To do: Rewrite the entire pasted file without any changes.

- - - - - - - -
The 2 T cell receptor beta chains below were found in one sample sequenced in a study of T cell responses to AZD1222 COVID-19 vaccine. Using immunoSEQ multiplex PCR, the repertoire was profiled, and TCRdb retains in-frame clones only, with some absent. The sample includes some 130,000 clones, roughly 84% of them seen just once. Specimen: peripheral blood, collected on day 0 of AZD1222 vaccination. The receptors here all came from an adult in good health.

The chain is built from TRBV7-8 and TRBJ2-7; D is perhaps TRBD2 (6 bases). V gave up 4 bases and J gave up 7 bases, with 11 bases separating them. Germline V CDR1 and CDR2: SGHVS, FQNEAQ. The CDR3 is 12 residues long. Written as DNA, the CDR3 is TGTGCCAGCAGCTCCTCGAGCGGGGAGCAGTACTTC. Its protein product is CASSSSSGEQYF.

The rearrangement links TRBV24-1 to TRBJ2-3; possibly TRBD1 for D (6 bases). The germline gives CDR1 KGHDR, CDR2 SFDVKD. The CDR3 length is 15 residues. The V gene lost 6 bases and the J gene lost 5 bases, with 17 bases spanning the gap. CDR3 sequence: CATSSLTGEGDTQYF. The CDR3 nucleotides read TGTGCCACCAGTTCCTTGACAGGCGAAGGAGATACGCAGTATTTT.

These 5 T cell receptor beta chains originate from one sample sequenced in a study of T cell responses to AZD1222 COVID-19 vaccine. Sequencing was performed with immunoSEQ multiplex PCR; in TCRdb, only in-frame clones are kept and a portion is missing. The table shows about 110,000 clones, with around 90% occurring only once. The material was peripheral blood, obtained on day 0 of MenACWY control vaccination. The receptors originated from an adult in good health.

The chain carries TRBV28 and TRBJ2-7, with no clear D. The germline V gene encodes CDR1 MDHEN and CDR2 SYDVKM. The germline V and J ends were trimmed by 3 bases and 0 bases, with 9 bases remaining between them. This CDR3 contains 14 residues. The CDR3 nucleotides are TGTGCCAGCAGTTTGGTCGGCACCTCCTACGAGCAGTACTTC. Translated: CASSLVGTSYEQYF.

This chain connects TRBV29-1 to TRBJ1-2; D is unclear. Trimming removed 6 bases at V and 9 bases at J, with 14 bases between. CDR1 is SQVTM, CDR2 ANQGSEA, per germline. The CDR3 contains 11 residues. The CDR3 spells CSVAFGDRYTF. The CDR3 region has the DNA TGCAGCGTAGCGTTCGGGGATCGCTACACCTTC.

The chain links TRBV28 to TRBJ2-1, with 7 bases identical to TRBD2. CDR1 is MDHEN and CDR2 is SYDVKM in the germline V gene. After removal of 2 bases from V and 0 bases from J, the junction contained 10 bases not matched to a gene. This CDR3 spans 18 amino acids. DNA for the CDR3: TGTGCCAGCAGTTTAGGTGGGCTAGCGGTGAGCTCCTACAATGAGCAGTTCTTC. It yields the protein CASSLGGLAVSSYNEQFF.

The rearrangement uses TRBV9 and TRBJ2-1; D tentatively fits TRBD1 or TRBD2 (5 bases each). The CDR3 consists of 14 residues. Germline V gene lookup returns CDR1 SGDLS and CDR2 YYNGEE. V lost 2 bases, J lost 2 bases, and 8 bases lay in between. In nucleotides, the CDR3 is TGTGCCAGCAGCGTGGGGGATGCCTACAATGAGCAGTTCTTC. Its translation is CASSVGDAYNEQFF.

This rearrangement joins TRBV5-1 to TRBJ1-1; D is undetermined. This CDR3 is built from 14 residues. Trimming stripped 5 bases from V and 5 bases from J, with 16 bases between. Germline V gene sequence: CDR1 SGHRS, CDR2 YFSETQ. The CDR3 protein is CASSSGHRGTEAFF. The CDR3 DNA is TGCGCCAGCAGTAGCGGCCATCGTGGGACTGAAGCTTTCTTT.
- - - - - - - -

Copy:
The 2 T cell receptor beta chains below were found in one sample sequenced in a study of T cell responses to AZD1222 COVID-19 vaccine. Using immunoSEQ multiplex PCR, the repertoire was profiled, and TCRdb retains in-frame clones only, with some absent. The sample includes some 130,000 clones, roughly 84% of them seen just once. Specimen: peripheral blood, collected on day 0 of AZD1222 vaccination. The receptors here all came from an adult in good health.

The chain is built from TRBV7-8 and TRBJ2-7; D is perhaps TRBD2 (6 bases). V gave up 4 bases and J gave up 7 bases, with 11 bases separating them. Germline V CDR1 and CDR2: SGHVS, FQNEAQ. The CDR3 is 12 residues long. Written as DNA, the CDR3 is TGTGCCAGCAGCTCCTCGAGCGGGGAGCAGTACTTC. Its protein product is CASSSSSGEQYF.

The rearrangement links TRBV24-1 to TRBJ2-3; possibly TRBD1 for D (6 bases). The germline gives CDR1 KGHDR, CDR2 SFDVKD. The CDR3 length is 15 residues. The V gene lost 6 bases and the J gene lost 5 bases, with 17 bases spanning the gap. CDR3 sequence: CATSSLTGEGDTQYF. The CDR3 nucleotides read TGTGCCACCAGTTCCTTGACAGGCGAAGGAGATACGCAGTATTTT.

These 5 T cell receptor beta chains originate from one sample sequenced in a study of T cell responses to AZD1222 COVID-19 vaccine. Sequencing was performed with immunoSEQ multiplex PCR; in TCRdb, only in-frame clones are kept and a portion is missing. The table shows about 110,000 clones, with around 90% occurring only once. The material was peripheral blood, obtained on day 0 of MenACWY control vaccination. The receptors originated from an adult in good health.

The chain carries TRBV28 and TRBJ2-7, with no clear D. The germline V gene encodes CDR1 MDHEN and CDR2 SYDVKM. The germline V and J ends were trimmed by 3 bases and 0 bases, with 9 bases remaining between them. This CDR3 contains 14 residues. The CDR3 nucleotides are TGTGCCAGCAGTTTGGTCGGCACCTCCTACGAGCAGTACTTC. Translated: CASSLVGTSYEQYF.

This chain connects TRBV29-1 to TRBJ1-2; D is unclear. Trimming removed 6 bases at V and 9 bases at J, with 14 bases between. CDR1 is SQVTM, CDR2 ANQGSEA, per germline. The CDR3 contains 11 residues. The CDR3 spells CSVAFGDRYTF. The CDR3 region has the DNA TGCAGCGTAGCGTTCGGGGATCGCTACACCTTC.

The chain links TRBV28 to TRBJ2-1, with 7 bases identical to TRBD2. CDR1 is MDHEN and CDR2 is SYDVKM in the germline V gene. After removal of 2 bases from V and 0 bases from J, the junction contained 10 bases not matched to a gene. This CDR3 spans 18 amino acids. DNA for the CDR3: TGTGCCAGCAGTTTAGGTGGGCTAGCGGTGAGCTCCTACAATGAGCAGTTCTTC. It yields the protein CASSLGGLAVSSYNEQFF.

The rearrangement uses TRBV9 and TRBJ2-1; D tentatively fits TRBD1 or TRBD2 (5 bases each). The CDR3 consists of 14 residues. Germline V gene lookup returns CDR1 SGDLS and CDR2 YYNGEE. V lost 2 bases, J lost 2 bases, and 8 bases lay in between. In nucleotides, the CDR3 is TGTGCCAGCAGCGTGGGGGATGCCTACAATGAGCAGTTCTTC. Its translation is CASSVGDAYNEQFF.

This rearrangement joins TRBV5-1 to TRBJ1-1; D is undetermined. This CDR3 is built from 14 residues. Trimming stripped 5 bases from V and 5 bases from J, with 16 bases between. Germline V gene sequence: CDR1 SGHRS, CDR2 YFSETQ. The CDR3 protein is CASSSGHRGTEAFF. The CDR3 DNA is TGCGCCAGCAGTAGCGGCCATCGTGGGACTGAAGCTTTCTTT.